Blaming the last government could only take us so far. I think Sinckler is out of his depth as economic minister, the central bank is bluffing its way partly because the governor is not held accountable and he is looking back to the 70s, but economic ideas have moved on, in particular since 2007/8, and the private advisers, ass embodied in the medium term strategy, are just as much at a lost as the governor, even though they disagree with him.
    That, my friend, is where we are as a nation – look at Four Seasons, the waste of NIS funds, public sector pay increases, the bogus idea of corporatist government, the so-called social partnership, and lots more.
    Stuart now has an opportunity to reshuffle his government, moving Sinckler and taking on finance, if there is no one better, putting in place a viable monetary policy, and a comprehensive social programme. It also has to review Caricom as a matter of urgency and look again at the criminal justice system, including its administration.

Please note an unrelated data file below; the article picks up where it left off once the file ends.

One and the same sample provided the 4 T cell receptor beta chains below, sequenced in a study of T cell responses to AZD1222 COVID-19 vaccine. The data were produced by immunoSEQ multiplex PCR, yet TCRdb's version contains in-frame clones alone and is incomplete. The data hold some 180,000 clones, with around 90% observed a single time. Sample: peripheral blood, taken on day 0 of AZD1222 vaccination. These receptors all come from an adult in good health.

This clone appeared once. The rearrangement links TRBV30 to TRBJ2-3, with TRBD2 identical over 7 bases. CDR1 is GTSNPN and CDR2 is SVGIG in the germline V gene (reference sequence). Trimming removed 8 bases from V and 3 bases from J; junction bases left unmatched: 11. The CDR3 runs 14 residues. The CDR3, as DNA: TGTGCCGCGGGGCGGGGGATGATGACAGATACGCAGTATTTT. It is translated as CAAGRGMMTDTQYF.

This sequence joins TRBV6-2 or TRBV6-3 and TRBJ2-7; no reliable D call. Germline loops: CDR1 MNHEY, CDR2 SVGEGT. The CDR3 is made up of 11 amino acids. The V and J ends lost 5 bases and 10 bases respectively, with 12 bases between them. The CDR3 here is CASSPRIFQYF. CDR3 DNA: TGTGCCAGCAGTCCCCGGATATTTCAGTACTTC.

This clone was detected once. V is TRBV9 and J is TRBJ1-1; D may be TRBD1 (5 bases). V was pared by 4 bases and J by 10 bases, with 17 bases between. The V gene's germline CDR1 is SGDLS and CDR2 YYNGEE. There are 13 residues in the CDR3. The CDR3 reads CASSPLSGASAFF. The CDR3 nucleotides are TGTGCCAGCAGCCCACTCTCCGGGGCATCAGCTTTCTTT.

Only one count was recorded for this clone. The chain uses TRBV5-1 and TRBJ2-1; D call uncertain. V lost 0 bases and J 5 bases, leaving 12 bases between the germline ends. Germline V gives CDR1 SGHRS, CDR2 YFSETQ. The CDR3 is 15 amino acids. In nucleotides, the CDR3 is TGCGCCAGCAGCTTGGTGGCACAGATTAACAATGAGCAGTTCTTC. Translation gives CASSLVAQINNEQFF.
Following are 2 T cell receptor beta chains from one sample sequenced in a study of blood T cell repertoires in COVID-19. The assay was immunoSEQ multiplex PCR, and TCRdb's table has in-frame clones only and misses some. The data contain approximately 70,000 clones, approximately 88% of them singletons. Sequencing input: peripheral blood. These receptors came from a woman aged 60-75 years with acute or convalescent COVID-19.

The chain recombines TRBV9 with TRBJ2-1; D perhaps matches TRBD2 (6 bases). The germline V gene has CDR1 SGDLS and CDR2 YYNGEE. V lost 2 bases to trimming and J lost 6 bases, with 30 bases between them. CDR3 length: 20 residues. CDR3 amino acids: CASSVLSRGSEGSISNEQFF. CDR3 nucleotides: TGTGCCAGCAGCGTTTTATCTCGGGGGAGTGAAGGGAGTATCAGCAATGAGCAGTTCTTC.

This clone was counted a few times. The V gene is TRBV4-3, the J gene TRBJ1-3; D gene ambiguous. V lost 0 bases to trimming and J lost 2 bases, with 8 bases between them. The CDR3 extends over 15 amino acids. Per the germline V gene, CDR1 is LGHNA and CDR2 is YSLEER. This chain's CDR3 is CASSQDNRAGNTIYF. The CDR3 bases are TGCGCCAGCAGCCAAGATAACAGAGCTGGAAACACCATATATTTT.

12. @Hal

    u should be wishing the govt well as it tries to restructure the economy to have a green one,

    I will agree with u that sincler should not be Minister of Finance, but disagree as I would make Estwick Minister of Finance.

    I would like u to look at the dlpa manifesto and analyse it and offer constructive criticism.


  13. @ To the point

    I have already said the people have spoken and wished the prime minister and government well. Trawl through the various blogs and you will find that posted within minutes of the official results.
    I did say that Sinckler was out of his intellectual depths and have said so on many occasions.
    I have also said (see above) that the prime minister should take over finance only if there is no one batter. I have also said in previous Notes that Estwick has as better understanding of the economy Sinckler and that the latter’s formal studying of international trade does not equip him to head the ministry of finance at this historic juncture.